Capell.; nec repugnat Vitringa. Vid. Da 9:24.

calah hatim."-Secker.

Verse 2. Be thou their arm every morning-"Be thou our strength

every morning"] For zeroam, their arm, the Syriac, Chaldee,

and Vulgate read zeroenu, our arm, in the first person of

the pronoun, not the third: the edition of Felix Pratensis has

zerootheynu in the margin.

The prophet is here praying against the enemies of God's people;

and yet this part of the prayer seems to be in their behalf: but

from the above authorities it appears that OUR arm is the true

reading, though I do not find it confirmed by any of Kennicott's,

De Rossi's, or my own MSS. My old MS. Bible has,-Be thou oure arm

in erly.

Verse 3. At the noise of the tumult-"From thy terrible voice"]

For hamon, "multitude," the Septuagint and Syriac read

amica, "terrible," whom I follow.

Verse 6. His treasure-"Thy treasure."] 'O θησαυροςσου, Sym.

He had in his copy otsarcha, "thy treasure," not

otsaro, "his treasure."

Verse 7. Their valiant ones shall cry without-"The mighty men

raise a grievous cry"] Three MSS. read erelim, that is,

lions of God, or strong lions. So they called valiant men

heroes; which appellation the Arabians and Persians still use. See

Bochart. Hieroz. Part I. lib. iii. cap. 1. "Mahomet, ayant reconnu

Hamzeh son oncle pour homme de courage et de valeur, lui donne le

titre ou surnom d'Assad Allah, qui signifie le lion de Dieu."

D'Herbelot, p. 427. And for chatsah, the Syriac and

Chaldee, read kashah, whom I follow. The Chaldee, Syriac,

Aquila, Symmachus, and Theodotion read ereh lahem,

or yireh, with what meaning is not clear.

The word erellam, which we translate valiant ones, is

very difficult; no man knows what it means. Kimchi supposes that

it is the name of the angel that smote the Assyrian camp! The

Vulgate, and my old MS., translate it seers; and most of the

Versions understand it in this way. None of the MSS. give us any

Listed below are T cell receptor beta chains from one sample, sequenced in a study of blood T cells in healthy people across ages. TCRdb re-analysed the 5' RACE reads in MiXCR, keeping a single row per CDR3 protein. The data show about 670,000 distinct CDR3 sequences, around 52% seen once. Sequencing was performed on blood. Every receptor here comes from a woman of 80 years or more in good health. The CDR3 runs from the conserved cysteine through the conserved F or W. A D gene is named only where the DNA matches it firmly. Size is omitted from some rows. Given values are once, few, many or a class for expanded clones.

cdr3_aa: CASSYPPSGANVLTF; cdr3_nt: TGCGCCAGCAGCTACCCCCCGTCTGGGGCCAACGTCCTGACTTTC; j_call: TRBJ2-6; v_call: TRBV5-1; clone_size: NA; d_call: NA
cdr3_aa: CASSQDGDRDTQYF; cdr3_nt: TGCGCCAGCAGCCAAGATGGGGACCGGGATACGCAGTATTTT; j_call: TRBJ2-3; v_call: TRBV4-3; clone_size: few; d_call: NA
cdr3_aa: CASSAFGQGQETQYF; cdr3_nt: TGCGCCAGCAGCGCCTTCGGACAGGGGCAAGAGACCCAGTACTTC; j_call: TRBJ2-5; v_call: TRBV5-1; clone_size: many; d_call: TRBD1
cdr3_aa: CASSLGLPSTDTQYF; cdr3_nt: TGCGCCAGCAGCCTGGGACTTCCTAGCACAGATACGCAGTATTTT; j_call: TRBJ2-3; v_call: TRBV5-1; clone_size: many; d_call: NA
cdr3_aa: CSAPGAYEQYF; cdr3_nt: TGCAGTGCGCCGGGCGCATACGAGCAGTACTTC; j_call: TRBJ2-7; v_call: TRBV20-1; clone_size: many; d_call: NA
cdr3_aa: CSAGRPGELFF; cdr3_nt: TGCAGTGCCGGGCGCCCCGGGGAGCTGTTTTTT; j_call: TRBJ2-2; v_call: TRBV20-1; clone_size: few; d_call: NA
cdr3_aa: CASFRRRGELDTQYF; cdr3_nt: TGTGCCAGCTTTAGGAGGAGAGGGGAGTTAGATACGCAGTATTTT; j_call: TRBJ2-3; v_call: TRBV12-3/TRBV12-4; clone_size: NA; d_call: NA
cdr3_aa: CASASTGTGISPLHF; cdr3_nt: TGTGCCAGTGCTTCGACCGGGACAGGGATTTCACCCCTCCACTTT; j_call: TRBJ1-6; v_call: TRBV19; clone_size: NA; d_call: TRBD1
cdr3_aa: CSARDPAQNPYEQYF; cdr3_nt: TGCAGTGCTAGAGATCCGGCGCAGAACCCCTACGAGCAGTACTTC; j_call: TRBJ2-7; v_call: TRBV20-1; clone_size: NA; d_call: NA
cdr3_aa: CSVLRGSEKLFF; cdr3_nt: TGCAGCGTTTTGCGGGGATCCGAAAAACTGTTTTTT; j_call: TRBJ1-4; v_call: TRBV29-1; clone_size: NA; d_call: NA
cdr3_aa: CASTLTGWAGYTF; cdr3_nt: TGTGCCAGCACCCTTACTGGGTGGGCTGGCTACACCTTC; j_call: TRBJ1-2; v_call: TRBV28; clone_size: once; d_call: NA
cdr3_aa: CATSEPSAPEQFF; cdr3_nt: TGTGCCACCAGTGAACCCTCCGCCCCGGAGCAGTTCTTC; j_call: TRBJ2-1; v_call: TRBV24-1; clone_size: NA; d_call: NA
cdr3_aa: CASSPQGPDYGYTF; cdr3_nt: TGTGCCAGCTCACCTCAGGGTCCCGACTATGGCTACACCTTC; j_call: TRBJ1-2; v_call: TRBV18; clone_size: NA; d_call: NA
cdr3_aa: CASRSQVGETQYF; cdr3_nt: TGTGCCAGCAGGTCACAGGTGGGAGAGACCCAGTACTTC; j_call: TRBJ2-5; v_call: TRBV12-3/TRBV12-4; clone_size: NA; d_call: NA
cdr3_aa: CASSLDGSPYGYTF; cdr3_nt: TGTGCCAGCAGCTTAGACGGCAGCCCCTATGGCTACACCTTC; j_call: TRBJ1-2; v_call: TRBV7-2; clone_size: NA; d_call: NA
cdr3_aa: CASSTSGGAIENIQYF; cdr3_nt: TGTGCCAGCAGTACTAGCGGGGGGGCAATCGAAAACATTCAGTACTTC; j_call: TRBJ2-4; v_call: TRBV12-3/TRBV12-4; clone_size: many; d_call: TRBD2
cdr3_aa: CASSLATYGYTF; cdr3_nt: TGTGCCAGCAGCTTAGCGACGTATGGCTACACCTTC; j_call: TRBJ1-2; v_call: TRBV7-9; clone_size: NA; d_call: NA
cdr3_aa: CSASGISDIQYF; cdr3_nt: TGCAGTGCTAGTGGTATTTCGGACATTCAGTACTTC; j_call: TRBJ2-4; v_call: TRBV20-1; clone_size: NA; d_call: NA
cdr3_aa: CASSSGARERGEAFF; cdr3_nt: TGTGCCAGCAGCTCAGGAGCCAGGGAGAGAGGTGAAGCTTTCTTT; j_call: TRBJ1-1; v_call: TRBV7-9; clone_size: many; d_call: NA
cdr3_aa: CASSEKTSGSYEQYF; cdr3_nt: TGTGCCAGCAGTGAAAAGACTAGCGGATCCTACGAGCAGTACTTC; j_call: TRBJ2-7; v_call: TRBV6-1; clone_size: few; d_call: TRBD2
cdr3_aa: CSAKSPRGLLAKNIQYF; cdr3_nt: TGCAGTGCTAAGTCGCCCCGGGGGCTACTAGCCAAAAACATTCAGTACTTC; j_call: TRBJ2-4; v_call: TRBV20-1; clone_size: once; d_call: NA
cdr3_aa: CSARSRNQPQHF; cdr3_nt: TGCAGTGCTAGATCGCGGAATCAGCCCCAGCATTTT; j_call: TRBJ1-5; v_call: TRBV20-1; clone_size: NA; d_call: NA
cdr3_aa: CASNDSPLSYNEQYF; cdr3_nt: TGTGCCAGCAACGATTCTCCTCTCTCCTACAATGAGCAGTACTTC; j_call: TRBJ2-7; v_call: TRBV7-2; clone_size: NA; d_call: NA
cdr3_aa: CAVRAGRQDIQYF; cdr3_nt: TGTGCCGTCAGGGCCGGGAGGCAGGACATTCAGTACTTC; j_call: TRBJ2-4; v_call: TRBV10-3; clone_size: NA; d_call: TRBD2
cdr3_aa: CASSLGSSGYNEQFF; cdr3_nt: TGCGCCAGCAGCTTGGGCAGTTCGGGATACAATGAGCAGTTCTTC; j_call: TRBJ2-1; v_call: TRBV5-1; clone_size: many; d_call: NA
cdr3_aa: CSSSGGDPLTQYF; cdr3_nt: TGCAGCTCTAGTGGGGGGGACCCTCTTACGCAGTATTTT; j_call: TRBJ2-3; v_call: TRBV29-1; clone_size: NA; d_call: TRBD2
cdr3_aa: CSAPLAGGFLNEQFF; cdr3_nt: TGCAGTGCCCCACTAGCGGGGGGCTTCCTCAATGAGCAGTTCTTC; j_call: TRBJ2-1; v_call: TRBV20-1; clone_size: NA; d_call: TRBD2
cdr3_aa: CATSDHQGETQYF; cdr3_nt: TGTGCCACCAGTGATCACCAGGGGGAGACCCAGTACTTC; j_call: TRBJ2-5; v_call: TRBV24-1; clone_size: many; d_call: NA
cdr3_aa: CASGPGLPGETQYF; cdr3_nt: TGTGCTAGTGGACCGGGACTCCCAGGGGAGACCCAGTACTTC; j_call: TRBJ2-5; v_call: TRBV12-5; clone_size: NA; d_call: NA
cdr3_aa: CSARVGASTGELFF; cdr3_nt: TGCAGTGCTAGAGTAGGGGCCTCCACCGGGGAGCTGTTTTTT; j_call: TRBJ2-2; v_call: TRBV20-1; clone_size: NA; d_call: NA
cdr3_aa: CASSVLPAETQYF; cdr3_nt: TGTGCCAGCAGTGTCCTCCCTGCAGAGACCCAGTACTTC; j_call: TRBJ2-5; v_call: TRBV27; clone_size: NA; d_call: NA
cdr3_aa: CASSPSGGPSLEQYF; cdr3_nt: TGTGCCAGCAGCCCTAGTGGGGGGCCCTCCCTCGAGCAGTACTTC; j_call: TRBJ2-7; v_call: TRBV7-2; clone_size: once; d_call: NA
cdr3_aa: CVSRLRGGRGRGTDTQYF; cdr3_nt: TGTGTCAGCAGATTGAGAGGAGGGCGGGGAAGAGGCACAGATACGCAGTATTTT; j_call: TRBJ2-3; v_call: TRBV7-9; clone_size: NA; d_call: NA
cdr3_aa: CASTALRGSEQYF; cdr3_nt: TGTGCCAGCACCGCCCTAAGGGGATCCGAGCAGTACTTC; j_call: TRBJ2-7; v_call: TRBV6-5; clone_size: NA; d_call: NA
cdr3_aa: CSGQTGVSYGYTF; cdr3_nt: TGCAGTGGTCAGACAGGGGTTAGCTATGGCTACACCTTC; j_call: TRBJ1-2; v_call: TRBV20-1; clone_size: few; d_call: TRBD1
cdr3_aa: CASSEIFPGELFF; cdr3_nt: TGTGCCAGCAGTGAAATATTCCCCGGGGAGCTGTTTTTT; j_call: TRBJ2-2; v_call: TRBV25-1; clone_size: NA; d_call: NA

help, but as we see above in Lowth.

Verse 9. Bashan and Carmel shake off their fruits-"Bashan and

Carmel are stripped of their beauty."] φανεραεσται, made

manifest. Sept. They read veneerah.

Verse 11. Your breath-"And my spirit"] "For ruchechem,

your spirit, read ruchi kemo." Secker. Which reading

is confirmed by the Chaldee, where meywri, "my word,"

answers to ruchi, "my spirit."

Verse 14. The sinners in Zion are afraid] Zion has been

generally considered as a type of the Church of God. Now all the

members of God's Church should be holy, and given to good works;

sinners in Zion, therefore, are portentous beings! but, alas!

where are they not? The Targum on this verse is worthy of notice:

"The sinners in Zion are broken down; fear hath seized the

ungodly, who are suffering for their ways. They say, Who among us

shall dwell in Zion, where the splendour of the Divine Majesty is

like a consuming fire? Who of us shall dwell in Jerusalem, where

the ungodly are judged and delivered into hell for an eternal

burning?" Everdurynge brennyngis. Old MS. Bible.

Verse 15. That stoppeth his ears from hearing of blood-"Who

stoppeth his ears to the proposal of bloodshed"] A MS. reads

bedamim, "in blood."

Verse 18. Where is the scribe?] The person appointed by the king

of Assyria to estimate their number and property in reference to

their being heavily taxed.

Where is the receiver?] Or he who was to have collected this


Where is he that counted the towers?] That is, the commander of

the enemy's forces, who surveyed the fortifications of the city,

and took an account of the height, strength, and situation of the

walls and towers, that he might know where to make the assault

with the greatest advantage; as Capaneus before Thebes is

represented in a passage of the Phoenissae of Euripides, which

Grotius has applied as an illustration of this place:-



Ver. 187.

"To these seven turrets each approach he marks;

The walls from their proud summit to their base

Measuring with eager eye."

He that counted the towers-"Those who were ordered to review the

fortified places in Judea, that they might be manned and

provisioned for the king of Assyria. So sure was he of gaining

Jerusalem and subduing the whole of Judea, that he had already

formed all these arrangements."-Dodd's notes.